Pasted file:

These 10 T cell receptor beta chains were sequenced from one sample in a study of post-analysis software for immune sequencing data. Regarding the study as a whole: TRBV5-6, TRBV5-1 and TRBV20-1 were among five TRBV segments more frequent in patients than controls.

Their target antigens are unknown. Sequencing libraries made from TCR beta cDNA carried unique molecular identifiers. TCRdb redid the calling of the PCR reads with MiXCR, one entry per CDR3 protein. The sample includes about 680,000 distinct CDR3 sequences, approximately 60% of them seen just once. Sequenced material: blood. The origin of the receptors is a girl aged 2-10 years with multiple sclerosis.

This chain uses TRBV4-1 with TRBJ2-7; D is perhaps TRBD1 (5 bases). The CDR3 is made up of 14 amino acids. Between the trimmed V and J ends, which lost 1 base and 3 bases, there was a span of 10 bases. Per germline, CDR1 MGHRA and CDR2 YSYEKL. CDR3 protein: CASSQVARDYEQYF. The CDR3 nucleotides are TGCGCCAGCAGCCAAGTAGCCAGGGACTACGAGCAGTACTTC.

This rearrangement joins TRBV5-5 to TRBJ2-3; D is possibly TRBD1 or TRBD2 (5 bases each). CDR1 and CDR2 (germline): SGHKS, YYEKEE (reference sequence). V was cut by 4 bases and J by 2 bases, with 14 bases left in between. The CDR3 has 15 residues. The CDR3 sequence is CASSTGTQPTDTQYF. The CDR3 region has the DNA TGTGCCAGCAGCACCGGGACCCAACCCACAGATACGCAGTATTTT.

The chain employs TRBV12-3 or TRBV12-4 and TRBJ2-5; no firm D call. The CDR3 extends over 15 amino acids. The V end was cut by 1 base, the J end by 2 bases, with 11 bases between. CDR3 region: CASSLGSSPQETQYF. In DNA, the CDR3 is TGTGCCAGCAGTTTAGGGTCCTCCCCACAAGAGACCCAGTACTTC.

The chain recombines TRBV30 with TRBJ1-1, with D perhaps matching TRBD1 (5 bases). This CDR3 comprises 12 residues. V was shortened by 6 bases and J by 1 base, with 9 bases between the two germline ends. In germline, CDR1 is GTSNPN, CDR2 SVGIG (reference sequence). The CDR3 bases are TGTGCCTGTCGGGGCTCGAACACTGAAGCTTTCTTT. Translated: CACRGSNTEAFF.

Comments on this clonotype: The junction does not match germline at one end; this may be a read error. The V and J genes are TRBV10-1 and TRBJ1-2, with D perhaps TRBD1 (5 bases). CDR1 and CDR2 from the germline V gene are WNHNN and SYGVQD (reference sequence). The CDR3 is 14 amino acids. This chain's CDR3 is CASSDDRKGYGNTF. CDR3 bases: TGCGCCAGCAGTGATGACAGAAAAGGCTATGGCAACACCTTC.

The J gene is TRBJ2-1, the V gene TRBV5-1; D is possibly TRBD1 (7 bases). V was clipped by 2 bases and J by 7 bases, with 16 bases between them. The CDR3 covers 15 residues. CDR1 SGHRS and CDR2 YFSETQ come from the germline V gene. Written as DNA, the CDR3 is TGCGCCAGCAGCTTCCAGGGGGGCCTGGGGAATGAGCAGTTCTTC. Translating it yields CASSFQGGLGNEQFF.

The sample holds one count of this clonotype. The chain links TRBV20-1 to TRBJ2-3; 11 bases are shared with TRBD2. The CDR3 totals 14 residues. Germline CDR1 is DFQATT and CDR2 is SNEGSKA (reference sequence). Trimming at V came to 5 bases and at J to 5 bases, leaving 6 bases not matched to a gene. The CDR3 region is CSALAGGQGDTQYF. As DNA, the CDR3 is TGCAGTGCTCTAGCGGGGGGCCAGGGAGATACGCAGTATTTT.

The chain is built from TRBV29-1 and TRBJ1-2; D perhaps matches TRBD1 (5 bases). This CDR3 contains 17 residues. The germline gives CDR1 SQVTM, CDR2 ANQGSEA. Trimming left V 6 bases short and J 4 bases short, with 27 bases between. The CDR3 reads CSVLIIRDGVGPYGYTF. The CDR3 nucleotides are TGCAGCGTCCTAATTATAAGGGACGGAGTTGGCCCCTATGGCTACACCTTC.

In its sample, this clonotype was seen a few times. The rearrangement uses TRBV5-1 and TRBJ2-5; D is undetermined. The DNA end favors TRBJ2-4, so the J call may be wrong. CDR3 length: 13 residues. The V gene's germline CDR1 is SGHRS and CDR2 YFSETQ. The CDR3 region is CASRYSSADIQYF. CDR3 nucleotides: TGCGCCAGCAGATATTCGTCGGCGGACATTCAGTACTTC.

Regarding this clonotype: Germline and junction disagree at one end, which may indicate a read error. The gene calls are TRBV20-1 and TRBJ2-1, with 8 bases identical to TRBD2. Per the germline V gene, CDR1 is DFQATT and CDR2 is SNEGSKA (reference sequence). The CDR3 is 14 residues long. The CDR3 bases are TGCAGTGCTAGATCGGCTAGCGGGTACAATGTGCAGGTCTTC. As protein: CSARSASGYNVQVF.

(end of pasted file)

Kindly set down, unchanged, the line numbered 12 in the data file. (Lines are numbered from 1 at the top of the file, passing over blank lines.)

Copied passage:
Regarding this clonotype: Germline and junction disagree at one end, which may indicate a read error. The gene calls are TRBV20-1 and TRBJ2-1, with 8 bases identical to TRBD2. Per the germline V gene, CDR1 is DFQATT and CDR2 is SNEGSKA (reference sequence). The CDR3 is 14 residues long. The CDR3 bases are TGCAGTGCTAGATCGGCTAGCGGGTACAATGTGCAGGTCTTC. As protein: CSARSASGYNVQVF.